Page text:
The Tea Party Movement Doesn’t Exist
One big reason the Tea Party movement hasn’t been a factor in the 2012 election is that, well… it doesn’t exist.
Sure, evangelicals, anti-tax crusaders and Obama-haters may call themselves Tea Partiers. But there’s a better term to describe these groups: the Fox News Fan Club.
When the history of the remarkable Republican landslide of 2010 — winning 63 seats in the House, 6 seats in the Senate, 680 seats in state legislatures and 10 governorships — is written, right-wingers will falsely insist that this was a victory for the Tea Party.
They’ll spread the myth that the Tea Party was a nonpartisan movement that sprung up to oppose high taxes (though taxes were at a 50-year low and the new president had just cut taxes for 95 percent of Americans). They’ll say people who believed in personal responsibility banded together in local, decentralized groups to oppose radical intervention in the private sector by the government (all begun by a Republican president). They’ll say Americans who were sickened by debt and government spending finally just had to speak out (though they’d been silent as the surplus was blown and the deficit exploded under the previous administration).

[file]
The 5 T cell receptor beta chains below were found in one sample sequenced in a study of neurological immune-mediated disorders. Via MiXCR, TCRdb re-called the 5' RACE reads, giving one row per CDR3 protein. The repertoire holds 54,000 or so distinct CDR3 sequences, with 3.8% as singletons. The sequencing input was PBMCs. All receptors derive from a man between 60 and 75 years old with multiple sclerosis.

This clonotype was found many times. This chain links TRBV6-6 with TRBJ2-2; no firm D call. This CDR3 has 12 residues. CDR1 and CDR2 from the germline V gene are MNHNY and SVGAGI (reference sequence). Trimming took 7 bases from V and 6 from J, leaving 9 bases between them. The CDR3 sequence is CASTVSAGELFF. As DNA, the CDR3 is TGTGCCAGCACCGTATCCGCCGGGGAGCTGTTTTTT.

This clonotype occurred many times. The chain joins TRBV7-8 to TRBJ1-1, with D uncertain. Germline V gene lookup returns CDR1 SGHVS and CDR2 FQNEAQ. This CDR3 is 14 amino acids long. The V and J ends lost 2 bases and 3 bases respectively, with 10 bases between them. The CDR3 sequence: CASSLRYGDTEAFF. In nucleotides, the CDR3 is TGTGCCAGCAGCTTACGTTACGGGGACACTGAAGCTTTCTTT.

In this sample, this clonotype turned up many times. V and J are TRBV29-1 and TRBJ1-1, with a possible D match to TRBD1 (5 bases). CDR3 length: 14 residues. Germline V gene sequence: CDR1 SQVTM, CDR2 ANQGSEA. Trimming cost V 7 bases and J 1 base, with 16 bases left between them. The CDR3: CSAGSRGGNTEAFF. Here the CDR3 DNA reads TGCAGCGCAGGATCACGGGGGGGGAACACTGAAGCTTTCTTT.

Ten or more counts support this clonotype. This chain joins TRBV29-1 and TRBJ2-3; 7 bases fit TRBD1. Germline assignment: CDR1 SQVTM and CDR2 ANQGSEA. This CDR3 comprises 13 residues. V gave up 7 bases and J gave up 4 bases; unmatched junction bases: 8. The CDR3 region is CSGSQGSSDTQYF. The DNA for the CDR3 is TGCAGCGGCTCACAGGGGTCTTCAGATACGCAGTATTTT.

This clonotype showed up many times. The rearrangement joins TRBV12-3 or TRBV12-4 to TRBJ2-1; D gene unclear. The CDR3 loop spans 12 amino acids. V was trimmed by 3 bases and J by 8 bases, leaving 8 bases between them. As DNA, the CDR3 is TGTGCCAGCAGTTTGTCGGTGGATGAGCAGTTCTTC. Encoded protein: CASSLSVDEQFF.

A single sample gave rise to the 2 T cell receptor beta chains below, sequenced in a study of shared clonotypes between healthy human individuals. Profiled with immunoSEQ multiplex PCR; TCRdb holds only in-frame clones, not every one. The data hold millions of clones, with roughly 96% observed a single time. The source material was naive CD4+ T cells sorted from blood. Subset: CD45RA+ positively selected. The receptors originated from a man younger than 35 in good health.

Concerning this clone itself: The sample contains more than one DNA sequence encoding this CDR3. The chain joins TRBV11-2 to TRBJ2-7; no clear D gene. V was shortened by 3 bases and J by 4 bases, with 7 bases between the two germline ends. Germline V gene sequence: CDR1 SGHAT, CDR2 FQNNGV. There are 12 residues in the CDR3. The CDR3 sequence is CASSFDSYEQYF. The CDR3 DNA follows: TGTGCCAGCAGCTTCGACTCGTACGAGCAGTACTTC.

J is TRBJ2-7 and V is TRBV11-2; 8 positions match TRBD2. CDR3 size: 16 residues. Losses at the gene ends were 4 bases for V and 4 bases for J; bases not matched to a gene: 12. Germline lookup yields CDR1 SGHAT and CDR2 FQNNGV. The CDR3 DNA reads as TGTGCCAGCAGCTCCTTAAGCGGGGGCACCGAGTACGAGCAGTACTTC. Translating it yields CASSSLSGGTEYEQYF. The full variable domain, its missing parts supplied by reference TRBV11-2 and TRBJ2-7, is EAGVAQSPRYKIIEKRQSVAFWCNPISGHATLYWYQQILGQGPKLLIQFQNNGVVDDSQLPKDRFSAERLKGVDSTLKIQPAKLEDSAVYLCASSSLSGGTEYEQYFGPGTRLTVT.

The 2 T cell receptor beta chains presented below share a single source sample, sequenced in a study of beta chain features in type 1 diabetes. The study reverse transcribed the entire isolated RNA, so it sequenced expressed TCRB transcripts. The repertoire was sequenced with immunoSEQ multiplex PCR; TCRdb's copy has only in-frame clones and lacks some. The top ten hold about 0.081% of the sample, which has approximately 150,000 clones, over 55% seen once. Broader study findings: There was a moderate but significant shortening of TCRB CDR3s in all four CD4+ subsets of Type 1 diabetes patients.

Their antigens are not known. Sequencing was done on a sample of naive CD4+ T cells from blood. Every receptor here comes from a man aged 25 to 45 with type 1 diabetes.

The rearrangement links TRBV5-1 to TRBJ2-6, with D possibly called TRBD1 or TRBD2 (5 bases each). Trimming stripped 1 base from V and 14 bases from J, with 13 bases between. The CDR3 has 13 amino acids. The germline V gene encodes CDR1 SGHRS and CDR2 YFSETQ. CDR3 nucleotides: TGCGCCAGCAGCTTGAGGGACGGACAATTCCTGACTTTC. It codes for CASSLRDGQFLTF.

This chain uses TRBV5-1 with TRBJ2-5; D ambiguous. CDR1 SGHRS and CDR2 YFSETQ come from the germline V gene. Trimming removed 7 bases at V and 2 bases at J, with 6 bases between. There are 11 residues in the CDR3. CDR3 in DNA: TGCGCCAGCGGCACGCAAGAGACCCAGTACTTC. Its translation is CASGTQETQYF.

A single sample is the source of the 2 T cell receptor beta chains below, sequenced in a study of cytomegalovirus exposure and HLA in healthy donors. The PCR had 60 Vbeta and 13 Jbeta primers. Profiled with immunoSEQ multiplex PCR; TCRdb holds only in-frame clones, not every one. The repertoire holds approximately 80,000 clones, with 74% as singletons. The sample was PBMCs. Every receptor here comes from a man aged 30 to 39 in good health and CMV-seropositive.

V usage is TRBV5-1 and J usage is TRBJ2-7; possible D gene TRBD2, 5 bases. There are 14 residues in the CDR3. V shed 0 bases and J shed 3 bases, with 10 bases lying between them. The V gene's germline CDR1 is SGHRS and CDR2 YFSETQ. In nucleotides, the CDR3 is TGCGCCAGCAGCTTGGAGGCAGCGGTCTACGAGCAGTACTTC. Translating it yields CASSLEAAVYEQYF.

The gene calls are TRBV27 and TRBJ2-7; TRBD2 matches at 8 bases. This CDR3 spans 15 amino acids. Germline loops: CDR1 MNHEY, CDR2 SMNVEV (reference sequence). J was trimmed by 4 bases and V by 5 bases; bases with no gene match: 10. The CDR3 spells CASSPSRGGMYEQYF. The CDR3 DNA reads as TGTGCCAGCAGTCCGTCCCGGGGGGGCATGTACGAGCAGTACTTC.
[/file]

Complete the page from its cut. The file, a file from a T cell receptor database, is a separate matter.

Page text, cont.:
What they’ll ignore is how a small group of some of the richest men in America used willing shills to shift the blame for the Great Recession and the debt onto the man who’d just inherited the crisis. The so-called Tea Party movement was simply a façade for the unprecedented way conservative media and dark-money groups rebranded and ignited the Republican base.
During the 2012 election, Fox News appears to be as disreputable as ever. They’ve created scandals as excuses to raise funds for Mitt Romney. They continually spread misinformation and spend endless hours creating an alternate universe where Romney is winning. But none of this compares to what Fox was up to in 2009-2010.
As documented in the book The Fox Effect, the most popular cable news network in America spent over a year engaged in actual political organizing. They advertised rallies in advance, invited candidates on for the express purpose of making fundraising pitches and allowed their hosts to raise funds for Tea Party groups. They did this all while fomenting the myth that the movement was non-partisan and spontaneous (along with hyping scandals that targeted Democratic personalities and institutions, then bullying the mainstream media into covering them).
Of course, the first incarnation of the “Tea Party” was an actual grassroots effort in support of Ron Paul’s 2008 campaign for president. In 2009, the name was co-opted by Fox News and dark-money nonprofits like FreedomWorks and Americans For Prosperity. These groups — both founded by money from David Koch — took the Tea Party brand and used it to harness the anger millions of Republicans felt as the economic crisis peaked. And with Fox and AM radio encouraging their audience to “take the country back,” millions of Americans did become politically active under the banner of the Tea Party, shrewdly organized by the anonymous millions pumped into groups like FreedomWorks and AFP.